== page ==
– making friends or discovering people who become future business partners, mentors and collaborators.

Yet, many of us cringe at the very thought of networking.

When we finally get ourselves in front of the crowd, we’re often ill-prepared, shy and take the wrong approach.

I soak up conferences (I especially love TBEX for travel content creators)! I love the learning and the inspiring presenters. I have always known the networking component is seriously valuable, but for many years I’ve made the errors referenced above.

When running my own business, I had to get stuck into the networking game, faking it ‘til I made it, so to speak.

For every person I met, I had a chance to discover how I might add value to what they were working on, and critically, much of that led to paid business.

How to make the most of a conference or event and introduce yourself professionally

It’s easy to slip into shy/tired/straight-up complacency though. This is where you hang out with the same people, get caught scrolling emails on your phone, feel stuck for conversation, or march right on in there with your business card.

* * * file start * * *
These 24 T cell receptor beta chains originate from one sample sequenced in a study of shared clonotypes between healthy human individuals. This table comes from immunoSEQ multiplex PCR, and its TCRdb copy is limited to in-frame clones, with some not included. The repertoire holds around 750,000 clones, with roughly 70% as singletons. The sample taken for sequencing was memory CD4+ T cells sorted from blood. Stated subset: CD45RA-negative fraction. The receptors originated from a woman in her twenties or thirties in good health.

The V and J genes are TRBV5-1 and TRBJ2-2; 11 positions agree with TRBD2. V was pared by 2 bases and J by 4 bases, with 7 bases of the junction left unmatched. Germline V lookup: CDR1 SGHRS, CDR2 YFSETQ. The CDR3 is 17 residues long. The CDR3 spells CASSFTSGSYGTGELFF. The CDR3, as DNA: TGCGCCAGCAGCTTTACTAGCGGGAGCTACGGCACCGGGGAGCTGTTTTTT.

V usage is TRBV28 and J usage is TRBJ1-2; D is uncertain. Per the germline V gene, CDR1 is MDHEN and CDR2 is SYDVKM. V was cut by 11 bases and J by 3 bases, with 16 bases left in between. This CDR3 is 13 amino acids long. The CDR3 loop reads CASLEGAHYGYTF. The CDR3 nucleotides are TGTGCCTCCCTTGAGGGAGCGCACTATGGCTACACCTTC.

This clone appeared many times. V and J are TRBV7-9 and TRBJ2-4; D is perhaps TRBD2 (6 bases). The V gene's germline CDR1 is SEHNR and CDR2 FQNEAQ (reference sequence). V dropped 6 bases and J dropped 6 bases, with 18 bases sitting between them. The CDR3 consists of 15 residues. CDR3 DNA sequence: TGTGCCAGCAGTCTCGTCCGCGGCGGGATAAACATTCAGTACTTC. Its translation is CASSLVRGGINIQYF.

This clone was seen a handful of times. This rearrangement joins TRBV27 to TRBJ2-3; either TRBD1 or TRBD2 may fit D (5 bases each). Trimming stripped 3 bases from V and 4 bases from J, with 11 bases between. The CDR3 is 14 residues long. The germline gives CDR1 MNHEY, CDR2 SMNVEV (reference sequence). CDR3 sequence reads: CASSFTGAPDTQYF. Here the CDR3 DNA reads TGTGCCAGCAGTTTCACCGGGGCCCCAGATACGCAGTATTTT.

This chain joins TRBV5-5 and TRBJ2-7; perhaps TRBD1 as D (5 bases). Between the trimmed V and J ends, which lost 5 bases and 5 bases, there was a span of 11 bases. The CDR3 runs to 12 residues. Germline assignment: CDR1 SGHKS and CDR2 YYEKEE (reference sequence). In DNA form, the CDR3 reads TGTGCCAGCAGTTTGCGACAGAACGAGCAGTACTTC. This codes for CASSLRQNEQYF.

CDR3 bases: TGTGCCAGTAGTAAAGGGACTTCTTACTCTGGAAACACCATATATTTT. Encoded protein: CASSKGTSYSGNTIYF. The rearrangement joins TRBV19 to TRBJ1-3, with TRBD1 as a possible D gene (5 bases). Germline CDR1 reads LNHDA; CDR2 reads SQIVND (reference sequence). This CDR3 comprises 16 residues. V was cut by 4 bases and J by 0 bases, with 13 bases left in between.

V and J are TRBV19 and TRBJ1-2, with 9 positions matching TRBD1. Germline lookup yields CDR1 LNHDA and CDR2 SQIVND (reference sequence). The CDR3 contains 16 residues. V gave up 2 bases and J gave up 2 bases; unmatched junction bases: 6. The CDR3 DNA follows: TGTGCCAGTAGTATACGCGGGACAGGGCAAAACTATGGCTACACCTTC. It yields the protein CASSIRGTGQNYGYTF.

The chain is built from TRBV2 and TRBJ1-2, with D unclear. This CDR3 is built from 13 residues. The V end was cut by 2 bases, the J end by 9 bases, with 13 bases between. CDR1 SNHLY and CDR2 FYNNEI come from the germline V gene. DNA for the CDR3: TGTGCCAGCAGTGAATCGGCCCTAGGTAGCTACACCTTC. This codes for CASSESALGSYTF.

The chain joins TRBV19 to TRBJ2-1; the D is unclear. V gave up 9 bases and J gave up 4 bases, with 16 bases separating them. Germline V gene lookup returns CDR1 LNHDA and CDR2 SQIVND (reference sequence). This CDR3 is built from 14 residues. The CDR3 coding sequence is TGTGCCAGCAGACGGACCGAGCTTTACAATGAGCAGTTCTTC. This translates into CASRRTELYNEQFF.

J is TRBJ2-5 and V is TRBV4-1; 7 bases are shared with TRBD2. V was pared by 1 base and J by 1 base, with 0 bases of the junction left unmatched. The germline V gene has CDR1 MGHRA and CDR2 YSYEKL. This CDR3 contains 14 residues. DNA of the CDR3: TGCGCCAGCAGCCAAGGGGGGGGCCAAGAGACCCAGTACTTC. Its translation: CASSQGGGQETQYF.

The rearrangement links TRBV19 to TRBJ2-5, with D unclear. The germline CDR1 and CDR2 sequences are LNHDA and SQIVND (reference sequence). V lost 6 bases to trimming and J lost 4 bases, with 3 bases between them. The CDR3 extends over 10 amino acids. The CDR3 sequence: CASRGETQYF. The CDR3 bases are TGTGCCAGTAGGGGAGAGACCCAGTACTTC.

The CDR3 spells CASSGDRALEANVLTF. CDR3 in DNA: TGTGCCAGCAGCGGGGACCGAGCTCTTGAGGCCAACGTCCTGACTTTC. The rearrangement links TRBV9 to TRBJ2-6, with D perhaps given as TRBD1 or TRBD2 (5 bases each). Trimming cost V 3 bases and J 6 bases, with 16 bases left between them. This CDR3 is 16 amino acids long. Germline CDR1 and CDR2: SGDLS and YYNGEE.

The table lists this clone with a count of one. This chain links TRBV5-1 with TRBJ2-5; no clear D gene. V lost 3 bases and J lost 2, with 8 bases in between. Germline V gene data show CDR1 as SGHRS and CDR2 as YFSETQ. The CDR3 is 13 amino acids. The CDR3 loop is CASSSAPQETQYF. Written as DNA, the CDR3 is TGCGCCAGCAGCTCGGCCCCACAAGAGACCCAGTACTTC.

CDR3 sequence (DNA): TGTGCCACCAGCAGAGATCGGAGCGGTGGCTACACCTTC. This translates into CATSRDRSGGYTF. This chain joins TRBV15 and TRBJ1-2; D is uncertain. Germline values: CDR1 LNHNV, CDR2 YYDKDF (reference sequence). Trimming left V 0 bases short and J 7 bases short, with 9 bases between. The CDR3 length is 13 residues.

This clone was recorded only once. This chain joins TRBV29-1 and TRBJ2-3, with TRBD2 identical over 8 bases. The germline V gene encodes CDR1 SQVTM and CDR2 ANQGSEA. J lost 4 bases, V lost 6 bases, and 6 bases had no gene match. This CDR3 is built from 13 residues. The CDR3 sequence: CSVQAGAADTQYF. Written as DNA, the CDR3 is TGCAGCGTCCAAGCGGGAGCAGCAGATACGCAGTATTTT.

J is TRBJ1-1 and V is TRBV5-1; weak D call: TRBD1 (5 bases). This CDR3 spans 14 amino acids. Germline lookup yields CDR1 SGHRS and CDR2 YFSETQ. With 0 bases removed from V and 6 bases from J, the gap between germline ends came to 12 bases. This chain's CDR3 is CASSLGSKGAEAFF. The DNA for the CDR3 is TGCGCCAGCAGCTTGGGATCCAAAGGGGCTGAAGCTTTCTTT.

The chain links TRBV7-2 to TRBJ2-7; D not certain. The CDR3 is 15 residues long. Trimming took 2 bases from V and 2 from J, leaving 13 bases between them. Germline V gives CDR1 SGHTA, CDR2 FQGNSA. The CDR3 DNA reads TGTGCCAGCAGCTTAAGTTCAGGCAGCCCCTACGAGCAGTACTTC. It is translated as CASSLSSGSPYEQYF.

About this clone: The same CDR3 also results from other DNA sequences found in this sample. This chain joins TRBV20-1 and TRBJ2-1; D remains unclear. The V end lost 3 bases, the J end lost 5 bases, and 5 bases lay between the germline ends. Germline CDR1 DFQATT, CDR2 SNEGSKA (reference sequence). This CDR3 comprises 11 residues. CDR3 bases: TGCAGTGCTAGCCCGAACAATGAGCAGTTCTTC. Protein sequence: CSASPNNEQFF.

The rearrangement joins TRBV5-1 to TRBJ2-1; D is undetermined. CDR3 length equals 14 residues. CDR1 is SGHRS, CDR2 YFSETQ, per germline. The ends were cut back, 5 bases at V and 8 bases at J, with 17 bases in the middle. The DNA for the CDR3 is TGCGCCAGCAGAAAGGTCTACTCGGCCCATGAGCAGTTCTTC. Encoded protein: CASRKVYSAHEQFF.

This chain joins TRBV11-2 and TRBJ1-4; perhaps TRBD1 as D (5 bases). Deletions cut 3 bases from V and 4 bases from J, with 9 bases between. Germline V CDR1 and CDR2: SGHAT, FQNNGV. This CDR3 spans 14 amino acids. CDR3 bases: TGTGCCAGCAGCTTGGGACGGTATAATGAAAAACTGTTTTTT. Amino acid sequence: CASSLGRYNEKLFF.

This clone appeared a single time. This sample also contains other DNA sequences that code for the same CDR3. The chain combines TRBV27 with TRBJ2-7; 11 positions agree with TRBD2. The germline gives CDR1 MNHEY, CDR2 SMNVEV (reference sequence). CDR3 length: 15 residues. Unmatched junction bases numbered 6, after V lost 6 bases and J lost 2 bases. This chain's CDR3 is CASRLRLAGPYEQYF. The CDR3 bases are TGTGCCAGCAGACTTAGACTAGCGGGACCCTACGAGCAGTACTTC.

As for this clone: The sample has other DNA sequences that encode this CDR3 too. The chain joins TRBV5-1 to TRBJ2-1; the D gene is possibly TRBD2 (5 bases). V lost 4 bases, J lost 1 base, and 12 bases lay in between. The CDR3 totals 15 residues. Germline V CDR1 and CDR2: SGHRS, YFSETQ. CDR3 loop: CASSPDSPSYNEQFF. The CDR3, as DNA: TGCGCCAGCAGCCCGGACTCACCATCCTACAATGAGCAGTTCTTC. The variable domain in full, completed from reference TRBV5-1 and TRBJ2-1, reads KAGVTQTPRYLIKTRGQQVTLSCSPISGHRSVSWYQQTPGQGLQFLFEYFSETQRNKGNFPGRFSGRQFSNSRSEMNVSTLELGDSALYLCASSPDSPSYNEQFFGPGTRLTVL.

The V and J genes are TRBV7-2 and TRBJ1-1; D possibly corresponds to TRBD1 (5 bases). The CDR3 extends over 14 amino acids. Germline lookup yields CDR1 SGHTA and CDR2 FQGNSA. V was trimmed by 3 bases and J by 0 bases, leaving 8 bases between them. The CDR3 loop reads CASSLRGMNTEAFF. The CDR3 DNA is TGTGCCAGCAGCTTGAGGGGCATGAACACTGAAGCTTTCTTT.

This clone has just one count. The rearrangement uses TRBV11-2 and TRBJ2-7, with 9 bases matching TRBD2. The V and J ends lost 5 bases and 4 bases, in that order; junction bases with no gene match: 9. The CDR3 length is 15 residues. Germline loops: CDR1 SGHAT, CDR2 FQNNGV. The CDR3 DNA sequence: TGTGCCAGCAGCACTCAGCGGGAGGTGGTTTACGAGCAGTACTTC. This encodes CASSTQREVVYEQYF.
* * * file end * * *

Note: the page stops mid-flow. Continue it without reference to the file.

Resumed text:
Shamefully, I’ve done it all.

But, here’s my intention for us from now on:

be open to opportunity.

Make it your mission to connect with new people at each event you go to. Get to know them on a personal level.

Rather than only talking business, see if you can discover what hobbies, work, people, heroes, background or interests you have in common.

Critically, listen.

Ask questions, be interested, helpful, and listen some more.

If you have a few conversation-starters up your sleeve, that inevitably improves confidence when you approach someone new in a room.

Try things like ‘what brings you here today’, or ‘what are you working on that you’re most excited about right now’?

Another element I’ve always struggled with is getting my story right. You know, the ‘30 second elevator pitch’ thing!

I have always found it hard to articulate. Probably because I never crafted nor practised it – which is the final important bit of advice I wish to impart.

Instead of stating your job title when you meet new people, try sharing who you serve, what problem you solve, how you solve it and what results you’ve achieved.

For example: ‘I serve business owners by helping them produce high quality, creative digital content and this year already I’ve helped more than 45 brands reach their audience and engagement goals within six months of working with me’.

Over to you…